Online JDi Degree Gives Military Spouse Ability to Follow Her Passion

Tiffany Love
Tiffany Love

Syracuse University College of Law’s JDinteractive (JDi) program is the country’s first fully interactive online ABA-accredited law degree program. The program provides students with the ability to pursue their law degree from anywhere in the world. Military spouse Tiffany Love is a member of the first cohort of JDi students.

She was planning to attend law school in person in 2019 after her family returned from being stationed in Japan. While preparing for the Law School Admission Test, her husband’s military career forced her to change her plans. Instead of being sent back to the United States, her husband was ordered to serve in Germany for the next several years.

Love says the JDi program is flexible enough that she can complete the coursework from anywhere. Each class has a live and recorded component, and the program includes six in-person residencies. Students also participate in externships to earn academic credit while gaining real-world legal experience.

Love has recommended the program to people that have “noticed the Syracuse law memorabilia” on her desk. Several service members she has worked with have always wanted to attend or are considering law school, she says. “In my experience as a military spouse, living overseas in two different locations during this program, I would absolutely recommend and have recommended it to several soldiers that have come across my desk,” Love says. “The staff has always been so welcoming, with open arms.” (Watch Love speak on the benefits of the program).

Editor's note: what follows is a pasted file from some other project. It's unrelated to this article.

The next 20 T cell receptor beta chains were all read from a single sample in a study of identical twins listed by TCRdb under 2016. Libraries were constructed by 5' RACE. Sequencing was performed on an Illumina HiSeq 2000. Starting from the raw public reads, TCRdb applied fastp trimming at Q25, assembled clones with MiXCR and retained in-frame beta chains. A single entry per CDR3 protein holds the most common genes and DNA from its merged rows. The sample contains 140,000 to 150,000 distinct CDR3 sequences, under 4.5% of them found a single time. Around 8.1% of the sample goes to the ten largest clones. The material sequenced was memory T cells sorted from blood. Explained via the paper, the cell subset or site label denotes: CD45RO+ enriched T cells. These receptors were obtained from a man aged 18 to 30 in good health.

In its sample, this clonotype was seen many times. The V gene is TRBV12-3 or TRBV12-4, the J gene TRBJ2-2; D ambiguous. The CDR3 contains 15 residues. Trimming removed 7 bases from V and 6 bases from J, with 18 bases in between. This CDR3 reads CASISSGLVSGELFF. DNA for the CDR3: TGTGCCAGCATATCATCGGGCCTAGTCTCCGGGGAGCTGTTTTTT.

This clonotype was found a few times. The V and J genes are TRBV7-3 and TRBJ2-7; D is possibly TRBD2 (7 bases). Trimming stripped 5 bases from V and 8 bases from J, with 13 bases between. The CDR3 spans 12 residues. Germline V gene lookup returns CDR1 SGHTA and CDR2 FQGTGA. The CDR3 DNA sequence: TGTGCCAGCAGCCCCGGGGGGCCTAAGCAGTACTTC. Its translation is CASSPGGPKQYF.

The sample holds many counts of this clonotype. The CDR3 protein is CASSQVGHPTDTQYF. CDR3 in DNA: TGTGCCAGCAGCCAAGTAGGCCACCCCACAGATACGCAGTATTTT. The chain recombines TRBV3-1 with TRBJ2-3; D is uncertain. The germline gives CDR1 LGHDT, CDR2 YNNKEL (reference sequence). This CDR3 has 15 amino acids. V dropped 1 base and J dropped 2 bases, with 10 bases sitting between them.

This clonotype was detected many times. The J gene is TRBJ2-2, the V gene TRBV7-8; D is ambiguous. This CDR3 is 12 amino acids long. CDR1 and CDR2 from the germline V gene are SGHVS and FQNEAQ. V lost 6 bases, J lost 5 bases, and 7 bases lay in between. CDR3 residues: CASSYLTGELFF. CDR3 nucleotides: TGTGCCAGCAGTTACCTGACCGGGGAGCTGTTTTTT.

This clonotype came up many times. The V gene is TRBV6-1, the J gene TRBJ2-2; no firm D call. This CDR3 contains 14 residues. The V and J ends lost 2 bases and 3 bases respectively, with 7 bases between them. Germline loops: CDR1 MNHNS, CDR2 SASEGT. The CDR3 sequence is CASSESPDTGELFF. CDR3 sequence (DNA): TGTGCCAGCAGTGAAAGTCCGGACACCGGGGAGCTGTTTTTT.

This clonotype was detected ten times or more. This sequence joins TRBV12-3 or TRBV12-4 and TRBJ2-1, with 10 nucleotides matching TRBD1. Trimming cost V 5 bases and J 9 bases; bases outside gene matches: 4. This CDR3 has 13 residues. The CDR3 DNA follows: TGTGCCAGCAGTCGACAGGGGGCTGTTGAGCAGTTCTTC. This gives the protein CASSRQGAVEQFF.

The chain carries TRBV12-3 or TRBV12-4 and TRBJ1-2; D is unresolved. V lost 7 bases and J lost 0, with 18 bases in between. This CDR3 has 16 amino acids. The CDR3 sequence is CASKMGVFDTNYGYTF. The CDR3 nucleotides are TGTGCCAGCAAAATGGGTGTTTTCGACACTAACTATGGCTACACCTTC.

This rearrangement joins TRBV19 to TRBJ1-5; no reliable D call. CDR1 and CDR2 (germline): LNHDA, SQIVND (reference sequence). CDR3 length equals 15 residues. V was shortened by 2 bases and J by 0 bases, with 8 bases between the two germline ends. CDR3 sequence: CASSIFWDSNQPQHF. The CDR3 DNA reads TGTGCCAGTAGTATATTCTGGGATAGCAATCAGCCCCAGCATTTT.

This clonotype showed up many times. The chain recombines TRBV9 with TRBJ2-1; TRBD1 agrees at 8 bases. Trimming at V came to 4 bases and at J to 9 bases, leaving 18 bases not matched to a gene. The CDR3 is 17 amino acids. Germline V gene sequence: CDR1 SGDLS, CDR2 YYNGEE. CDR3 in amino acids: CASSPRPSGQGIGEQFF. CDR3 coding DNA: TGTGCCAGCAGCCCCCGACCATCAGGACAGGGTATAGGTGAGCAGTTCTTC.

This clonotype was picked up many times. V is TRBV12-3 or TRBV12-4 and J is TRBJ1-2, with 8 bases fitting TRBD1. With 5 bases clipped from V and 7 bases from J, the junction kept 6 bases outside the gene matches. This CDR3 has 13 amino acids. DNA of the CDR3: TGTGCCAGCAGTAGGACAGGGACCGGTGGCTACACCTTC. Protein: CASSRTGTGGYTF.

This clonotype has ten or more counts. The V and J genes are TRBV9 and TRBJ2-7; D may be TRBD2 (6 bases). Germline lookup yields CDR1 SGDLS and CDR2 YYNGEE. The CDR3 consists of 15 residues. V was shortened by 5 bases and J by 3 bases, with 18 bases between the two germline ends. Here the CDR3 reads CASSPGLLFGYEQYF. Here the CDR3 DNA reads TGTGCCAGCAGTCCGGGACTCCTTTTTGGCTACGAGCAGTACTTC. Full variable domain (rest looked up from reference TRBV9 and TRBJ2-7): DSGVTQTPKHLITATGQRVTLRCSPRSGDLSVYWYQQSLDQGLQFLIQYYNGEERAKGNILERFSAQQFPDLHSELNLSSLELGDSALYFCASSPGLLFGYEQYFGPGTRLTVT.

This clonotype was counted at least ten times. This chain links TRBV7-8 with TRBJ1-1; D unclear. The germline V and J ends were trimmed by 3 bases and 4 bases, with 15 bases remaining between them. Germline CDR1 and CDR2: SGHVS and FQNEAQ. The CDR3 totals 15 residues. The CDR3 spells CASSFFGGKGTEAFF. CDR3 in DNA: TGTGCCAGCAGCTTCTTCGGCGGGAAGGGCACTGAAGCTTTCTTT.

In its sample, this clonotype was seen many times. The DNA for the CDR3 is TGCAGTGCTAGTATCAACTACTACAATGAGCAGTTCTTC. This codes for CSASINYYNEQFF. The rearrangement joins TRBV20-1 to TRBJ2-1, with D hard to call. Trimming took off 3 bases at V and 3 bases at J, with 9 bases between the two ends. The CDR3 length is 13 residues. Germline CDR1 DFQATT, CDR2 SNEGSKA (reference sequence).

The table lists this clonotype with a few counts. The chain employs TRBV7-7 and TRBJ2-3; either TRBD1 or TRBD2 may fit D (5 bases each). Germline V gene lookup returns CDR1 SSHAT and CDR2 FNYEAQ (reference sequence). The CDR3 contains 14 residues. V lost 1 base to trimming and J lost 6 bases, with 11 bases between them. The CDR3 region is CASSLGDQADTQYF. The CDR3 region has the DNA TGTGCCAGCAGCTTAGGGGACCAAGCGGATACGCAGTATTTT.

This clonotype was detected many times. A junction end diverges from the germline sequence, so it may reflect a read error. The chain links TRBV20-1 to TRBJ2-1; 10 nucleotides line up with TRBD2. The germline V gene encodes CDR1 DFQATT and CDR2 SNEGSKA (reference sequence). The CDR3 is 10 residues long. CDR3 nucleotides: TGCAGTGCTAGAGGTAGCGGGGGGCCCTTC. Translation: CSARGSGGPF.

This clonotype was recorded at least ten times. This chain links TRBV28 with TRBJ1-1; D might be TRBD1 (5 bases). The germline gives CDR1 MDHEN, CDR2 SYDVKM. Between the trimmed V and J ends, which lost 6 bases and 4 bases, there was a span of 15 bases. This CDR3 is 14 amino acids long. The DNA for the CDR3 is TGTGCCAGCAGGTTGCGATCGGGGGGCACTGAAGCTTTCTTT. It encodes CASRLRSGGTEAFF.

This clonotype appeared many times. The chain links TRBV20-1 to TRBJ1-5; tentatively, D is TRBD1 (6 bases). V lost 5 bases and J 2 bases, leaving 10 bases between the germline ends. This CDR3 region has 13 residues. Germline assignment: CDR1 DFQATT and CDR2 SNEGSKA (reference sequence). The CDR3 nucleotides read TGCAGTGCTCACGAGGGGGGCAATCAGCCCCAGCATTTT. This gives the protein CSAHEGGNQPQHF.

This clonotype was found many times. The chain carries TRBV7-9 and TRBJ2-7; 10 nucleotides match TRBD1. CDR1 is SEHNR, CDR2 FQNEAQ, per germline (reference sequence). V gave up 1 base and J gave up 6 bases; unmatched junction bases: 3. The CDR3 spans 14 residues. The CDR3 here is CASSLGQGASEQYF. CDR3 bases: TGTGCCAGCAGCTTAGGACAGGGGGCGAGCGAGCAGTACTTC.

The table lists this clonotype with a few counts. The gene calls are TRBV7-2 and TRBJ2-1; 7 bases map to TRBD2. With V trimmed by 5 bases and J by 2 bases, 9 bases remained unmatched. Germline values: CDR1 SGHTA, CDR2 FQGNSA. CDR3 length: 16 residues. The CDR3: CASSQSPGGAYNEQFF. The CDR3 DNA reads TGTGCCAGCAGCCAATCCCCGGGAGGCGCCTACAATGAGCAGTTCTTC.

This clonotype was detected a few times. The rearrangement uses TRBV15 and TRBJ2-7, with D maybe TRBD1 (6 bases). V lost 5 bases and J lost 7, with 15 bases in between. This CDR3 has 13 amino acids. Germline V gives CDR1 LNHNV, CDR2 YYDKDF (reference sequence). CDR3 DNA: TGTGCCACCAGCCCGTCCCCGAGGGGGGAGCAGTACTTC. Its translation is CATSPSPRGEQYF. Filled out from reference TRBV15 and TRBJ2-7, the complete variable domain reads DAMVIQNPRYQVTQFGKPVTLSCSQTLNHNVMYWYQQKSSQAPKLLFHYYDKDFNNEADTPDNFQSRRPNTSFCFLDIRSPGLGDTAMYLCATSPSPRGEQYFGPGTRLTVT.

One faculty member in particular has made a positive impression upon Love. She first met Beth Kubala, teaching professor and executive director of the Betty and Michael D. Wohl Veterans Legal Clinic in the College of Law, in January 2020, when she attended an in-person residency. Kubala was also stationed in Germany over the course of her military career, and Love says their social circles overlapped. “That’s where we connected and I’ve reached out at various times since then, as she has as well,” says Love. “It is two-fold, it makes me feel good about the university itself and its far-reaching benefits. It also makes me feel good about where I am with the people whom I work with. I’m still with a great group of people whose reputations continue to precede them. That’s been really neat.”

Love was looking into volunteering at the Betty and Michael D. Wohl Veterans Legal Clinic one semester, and Kubala made it a point to make sure they could connect. “We met over Zoom, and she was willing to be flexible with me,” says Love.

JDi has enabled Love to overcome the physical distance and work on her law degree. “I met with our constitutional law professor last summer. It was after work for me and it was morning for him, but they’ve been very flexible. Help, chat or support, they’re there and willing to find the time. The program is so portable that it doesn’t matter where I am and what time zone I’m in,” she says.

This type of training has certainly paid off for students like Love. She says her class experience has not been hampered by living thousands of miles from her classmates and professors. “In class we still get the same experience. We still get cold-called. We still get drilled for details about cases,” she says.

Community is a hallmark of the JDi program. “My study partner is in Philadelphia, and we try to meet once a week on Zoom and just connect and review if we need to,” says Love. “I still feel extremely connected to my classmates even though we’re very distant.”